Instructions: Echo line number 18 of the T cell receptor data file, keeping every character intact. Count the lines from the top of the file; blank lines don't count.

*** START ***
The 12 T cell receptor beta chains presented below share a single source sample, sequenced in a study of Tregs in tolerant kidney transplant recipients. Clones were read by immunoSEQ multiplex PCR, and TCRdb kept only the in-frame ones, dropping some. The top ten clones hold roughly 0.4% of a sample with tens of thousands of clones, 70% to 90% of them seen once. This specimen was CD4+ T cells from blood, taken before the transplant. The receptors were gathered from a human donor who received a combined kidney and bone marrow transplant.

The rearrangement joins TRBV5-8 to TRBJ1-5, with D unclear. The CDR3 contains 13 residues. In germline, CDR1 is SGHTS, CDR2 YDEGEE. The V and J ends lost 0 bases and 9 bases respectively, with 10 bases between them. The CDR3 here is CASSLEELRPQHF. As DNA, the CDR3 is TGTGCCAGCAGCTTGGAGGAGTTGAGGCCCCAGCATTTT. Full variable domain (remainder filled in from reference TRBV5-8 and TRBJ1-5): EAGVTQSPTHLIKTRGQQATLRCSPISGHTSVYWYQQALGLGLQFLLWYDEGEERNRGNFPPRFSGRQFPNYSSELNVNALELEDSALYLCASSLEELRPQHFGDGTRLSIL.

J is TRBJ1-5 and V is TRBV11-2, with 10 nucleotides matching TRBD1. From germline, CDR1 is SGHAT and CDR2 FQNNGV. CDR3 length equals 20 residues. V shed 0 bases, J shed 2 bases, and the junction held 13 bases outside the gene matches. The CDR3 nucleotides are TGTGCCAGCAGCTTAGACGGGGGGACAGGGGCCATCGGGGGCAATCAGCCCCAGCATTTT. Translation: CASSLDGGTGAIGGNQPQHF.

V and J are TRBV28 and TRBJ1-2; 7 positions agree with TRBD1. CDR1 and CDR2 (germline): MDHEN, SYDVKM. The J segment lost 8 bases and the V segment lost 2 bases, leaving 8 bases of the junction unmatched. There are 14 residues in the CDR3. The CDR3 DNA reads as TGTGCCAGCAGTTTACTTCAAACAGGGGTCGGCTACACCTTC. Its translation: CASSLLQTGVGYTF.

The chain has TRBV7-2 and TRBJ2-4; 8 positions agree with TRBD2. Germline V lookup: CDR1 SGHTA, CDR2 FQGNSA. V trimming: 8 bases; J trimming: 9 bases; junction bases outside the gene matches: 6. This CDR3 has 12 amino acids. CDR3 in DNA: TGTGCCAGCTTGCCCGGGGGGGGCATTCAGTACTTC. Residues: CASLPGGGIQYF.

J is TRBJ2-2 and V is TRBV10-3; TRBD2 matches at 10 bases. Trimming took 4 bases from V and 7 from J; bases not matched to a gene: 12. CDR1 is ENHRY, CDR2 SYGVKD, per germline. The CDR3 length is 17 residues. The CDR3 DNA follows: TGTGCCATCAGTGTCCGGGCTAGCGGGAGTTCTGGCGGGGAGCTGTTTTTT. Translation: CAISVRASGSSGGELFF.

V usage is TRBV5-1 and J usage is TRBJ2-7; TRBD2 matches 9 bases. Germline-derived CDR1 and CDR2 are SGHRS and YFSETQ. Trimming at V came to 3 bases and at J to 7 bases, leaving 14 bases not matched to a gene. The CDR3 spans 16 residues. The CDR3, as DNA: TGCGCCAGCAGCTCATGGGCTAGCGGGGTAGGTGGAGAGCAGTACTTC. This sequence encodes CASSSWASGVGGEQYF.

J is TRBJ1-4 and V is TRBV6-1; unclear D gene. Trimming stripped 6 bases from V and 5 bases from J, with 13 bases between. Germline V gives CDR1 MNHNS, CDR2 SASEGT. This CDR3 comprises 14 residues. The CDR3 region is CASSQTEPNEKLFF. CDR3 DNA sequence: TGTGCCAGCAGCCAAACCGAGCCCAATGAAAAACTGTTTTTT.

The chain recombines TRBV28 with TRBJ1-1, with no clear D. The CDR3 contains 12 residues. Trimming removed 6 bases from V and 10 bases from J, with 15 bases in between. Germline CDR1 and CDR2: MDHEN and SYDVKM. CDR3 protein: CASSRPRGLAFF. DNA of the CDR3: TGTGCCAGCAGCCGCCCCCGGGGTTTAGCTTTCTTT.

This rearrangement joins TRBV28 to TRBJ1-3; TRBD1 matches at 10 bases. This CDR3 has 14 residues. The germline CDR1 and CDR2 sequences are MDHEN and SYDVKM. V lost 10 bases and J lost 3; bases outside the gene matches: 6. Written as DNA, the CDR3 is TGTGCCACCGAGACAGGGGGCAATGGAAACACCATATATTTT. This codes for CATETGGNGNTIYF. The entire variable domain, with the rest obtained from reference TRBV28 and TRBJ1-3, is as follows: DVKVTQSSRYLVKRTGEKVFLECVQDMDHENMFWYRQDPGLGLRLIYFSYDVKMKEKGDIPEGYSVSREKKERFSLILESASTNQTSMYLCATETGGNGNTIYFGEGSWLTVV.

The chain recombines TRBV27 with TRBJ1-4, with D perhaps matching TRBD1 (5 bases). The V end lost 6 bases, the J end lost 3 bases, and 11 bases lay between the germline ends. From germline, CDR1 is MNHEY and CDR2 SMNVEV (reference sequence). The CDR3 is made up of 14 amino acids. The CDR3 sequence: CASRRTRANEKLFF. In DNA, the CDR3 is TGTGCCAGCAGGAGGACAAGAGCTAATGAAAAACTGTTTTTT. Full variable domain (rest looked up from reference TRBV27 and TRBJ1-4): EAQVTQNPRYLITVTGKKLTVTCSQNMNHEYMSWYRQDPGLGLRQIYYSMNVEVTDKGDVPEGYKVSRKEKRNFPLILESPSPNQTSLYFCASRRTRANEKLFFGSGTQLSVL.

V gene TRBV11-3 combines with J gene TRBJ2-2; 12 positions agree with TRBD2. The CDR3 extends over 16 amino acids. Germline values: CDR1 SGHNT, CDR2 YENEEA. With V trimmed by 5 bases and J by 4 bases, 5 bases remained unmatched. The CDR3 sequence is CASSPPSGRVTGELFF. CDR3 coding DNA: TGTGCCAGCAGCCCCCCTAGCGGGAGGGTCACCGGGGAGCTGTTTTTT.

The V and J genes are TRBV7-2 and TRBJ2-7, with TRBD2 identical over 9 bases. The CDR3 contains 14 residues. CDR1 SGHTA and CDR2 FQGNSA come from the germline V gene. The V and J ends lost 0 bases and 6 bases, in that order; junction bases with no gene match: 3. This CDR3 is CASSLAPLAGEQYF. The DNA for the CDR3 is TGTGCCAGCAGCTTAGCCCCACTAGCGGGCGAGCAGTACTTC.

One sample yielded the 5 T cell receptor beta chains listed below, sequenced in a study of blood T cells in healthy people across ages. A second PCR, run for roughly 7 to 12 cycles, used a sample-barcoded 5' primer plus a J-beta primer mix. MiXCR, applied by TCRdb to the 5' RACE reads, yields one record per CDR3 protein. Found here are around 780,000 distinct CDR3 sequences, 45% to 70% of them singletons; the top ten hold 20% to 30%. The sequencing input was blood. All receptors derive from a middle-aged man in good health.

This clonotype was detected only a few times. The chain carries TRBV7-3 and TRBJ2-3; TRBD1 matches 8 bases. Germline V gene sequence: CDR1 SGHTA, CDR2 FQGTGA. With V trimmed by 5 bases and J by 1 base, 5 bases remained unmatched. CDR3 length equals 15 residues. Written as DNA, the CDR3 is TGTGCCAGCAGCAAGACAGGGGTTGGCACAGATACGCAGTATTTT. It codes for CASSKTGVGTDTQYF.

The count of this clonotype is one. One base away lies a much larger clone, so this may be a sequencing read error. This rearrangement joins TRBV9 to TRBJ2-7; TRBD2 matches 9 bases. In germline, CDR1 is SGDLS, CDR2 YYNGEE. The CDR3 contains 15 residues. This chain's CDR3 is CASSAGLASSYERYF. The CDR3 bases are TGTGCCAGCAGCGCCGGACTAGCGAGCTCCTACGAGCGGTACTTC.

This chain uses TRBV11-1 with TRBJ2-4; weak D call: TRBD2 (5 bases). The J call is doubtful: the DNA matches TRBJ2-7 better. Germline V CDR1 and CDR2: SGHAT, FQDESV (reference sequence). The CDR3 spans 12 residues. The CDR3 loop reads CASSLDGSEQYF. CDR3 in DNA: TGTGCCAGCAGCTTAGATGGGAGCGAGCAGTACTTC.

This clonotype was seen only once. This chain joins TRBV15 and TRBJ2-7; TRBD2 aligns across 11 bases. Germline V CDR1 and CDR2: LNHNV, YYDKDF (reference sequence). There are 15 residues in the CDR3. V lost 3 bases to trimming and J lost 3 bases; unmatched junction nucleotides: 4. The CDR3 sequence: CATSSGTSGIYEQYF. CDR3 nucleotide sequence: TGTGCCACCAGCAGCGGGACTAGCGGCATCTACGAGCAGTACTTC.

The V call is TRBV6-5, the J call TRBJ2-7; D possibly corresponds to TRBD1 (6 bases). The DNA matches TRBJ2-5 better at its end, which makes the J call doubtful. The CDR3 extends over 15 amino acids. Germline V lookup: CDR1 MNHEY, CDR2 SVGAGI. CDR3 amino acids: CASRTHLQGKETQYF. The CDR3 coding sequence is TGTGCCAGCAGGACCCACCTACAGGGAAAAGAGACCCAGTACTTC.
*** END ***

This clonotype was seen only once. This chain joins TRBV15 and TRBJ2-7; TRBD2 aligns across 11 bases. Germline V CDR1 and CDR2: LNHNV, YYDKDF (reference sequence). There are 15 residues in the CDR3. V lost 3 bases to trimming and J lost 3 bases; unmatched junction nucleotides: 4. The CDR3 sequence: CATSSGTSGIYEQYF. CDR3 nucleotide sequence: TGTGCCACCAGCAGCGGGACTAGCGGCATCTACGAGCAGTACTTC.